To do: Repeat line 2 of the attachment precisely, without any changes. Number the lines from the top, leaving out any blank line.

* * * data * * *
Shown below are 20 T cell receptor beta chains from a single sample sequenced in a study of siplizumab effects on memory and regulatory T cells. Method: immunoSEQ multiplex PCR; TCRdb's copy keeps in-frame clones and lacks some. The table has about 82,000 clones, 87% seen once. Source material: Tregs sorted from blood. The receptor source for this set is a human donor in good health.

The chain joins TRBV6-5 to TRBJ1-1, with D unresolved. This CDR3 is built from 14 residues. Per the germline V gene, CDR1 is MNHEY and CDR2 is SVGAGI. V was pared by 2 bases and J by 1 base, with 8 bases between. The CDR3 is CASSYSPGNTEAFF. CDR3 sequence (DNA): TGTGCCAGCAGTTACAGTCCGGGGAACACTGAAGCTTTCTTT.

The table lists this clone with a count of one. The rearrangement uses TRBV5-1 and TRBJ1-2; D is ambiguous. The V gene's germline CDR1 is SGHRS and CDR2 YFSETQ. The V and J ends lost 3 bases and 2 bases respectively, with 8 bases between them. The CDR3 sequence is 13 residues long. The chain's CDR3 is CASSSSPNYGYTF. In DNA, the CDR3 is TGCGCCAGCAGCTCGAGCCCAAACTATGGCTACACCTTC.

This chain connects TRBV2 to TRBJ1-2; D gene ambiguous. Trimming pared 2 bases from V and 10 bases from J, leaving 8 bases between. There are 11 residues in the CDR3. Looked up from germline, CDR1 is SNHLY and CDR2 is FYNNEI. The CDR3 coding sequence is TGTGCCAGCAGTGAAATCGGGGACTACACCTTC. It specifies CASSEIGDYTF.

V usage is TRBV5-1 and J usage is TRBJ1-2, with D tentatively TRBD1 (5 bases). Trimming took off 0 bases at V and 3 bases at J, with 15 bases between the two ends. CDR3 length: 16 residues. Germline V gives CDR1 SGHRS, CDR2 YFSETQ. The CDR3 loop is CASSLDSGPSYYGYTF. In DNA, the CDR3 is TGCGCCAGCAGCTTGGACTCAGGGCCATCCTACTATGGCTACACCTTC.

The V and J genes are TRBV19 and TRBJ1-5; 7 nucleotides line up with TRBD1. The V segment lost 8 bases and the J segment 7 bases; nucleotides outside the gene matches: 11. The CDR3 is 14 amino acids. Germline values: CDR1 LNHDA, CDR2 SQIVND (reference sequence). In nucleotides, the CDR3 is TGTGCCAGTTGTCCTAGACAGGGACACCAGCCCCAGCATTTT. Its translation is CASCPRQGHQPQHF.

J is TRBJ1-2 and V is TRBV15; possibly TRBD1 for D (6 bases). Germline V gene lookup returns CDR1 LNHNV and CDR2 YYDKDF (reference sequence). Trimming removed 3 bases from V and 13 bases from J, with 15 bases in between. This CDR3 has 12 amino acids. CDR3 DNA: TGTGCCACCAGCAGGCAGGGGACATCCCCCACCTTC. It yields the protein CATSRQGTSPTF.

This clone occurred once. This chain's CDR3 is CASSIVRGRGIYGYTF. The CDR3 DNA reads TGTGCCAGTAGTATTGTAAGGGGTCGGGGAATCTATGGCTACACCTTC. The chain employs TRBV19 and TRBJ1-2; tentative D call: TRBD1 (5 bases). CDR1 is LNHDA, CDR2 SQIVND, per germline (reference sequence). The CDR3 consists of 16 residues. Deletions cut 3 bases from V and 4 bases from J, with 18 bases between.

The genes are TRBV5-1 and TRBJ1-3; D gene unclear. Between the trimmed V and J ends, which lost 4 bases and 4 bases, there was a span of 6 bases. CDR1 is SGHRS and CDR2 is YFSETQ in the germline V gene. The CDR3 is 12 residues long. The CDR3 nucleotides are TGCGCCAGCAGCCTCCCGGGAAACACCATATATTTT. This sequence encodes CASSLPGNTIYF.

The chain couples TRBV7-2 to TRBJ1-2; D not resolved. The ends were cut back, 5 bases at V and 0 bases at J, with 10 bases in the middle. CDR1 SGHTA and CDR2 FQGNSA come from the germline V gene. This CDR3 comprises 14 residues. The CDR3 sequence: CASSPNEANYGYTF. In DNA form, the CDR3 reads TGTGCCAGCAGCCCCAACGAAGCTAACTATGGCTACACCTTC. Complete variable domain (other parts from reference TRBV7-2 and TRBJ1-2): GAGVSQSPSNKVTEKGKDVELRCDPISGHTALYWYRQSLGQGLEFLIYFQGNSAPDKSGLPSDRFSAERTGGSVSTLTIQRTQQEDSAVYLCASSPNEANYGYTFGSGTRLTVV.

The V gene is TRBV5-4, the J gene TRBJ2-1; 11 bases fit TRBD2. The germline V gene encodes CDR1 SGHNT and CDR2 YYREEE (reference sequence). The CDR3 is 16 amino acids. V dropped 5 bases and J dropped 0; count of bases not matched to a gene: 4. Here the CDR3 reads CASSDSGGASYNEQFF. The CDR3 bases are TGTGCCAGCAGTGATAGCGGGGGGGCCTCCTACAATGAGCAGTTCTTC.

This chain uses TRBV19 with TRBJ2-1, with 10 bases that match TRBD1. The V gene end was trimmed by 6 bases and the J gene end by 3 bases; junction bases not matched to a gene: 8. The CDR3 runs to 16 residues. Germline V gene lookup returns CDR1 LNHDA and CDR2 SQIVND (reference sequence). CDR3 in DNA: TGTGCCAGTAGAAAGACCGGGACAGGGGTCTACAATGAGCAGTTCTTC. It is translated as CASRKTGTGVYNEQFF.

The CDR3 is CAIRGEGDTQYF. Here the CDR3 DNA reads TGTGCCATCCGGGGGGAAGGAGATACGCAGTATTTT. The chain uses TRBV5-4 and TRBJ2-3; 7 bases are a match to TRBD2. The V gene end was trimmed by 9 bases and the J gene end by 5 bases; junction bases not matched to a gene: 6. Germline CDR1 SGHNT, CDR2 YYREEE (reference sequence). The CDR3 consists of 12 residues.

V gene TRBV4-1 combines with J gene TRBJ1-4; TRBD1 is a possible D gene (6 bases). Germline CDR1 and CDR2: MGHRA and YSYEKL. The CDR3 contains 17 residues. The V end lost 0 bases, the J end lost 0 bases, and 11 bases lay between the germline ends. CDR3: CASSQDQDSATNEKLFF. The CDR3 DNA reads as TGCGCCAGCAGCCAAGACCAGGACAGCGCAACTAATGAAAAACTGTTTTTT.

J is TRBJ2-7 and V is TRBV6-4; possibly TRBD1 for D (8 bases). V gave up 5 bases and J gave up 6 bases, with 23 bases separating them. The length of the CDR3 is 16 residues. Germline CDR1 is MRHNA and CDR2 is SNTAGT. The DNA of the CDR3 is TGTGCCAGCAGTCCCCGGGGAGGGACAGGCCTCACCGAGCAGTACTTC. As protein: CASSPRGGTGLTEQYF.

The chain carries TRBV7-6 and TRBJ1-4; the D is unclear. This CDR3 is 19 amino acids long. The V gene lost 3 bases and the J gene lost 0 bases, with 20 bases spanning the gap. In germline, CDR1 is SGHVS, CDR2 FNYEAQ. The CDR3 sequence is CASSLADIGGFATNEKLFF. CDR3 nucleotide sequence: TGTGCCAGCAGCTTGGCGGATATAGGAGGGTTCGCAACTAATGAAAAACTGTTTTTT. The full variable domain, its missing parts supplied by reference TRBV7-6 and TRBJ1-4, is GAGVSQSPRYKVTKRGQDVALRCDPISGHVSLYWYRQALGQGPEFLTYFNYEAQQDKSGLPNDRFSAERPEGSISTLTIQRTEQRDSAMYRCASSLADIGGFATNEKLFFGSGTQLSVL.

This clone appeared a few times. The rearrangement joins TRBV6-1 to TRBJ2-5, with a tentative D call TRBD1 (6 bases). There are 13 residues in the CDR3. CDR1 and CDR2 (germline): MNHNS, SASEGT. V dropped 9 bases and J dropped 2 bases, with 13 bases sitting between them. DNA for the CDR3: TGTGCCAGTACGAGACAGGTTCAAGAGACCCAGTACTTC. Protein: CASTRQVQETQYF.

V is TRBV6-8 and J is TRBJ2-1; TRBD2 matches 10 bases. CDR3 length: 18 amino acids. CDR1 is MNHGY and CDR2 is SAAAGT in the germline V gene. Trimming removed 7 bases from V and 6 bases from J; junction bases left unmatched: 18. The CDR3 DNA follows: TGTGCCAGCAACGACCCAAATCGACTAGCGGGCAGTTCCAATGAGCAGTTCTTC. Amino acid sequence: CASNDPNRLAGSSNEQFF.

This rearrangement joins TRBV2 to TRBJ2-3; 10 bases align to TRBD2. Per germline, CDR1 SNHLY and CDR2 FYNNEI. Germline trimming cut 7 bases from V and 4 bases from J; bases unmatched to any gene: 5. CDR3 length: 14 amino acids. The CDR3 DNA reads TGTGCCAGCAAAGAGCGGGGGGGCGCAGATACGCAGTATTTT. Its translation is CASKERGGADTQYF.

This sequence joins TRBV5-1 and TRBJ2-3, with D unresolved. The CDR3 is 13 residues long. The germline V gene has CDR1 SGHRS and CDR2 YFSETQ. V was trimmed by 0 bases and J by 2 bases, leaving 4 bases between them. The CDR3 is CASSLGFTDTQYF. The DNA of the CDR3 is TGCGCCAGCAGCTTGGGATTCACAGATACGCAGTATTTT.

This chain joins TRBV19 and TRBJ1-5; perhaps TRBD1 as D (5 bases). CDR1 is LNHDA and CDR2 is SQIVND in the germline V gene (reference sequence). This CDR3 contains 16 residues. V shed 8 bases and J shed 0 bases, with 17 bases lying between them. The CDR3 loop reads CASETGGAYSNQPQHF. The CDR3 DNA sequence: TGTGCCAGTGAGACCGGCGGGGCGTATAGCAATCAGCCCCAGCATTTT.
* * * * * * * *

The chain joins TRBV6-5 to TRBJ1-1, with D unresolved. This CDR3 is built from 14 residues. Per the germline V gene, CDR1 is MNHEY and CDR2 is SVGAGI. V was pared by 2 bases and J by 1 base, with 8 bases between. The CDR3 is CASSYSPGNTEAFF. CDR3 sequence (DNA): TGTGCCAGCAGTTACAGTCCGGGGAACACTGAAGCTTTCTTT.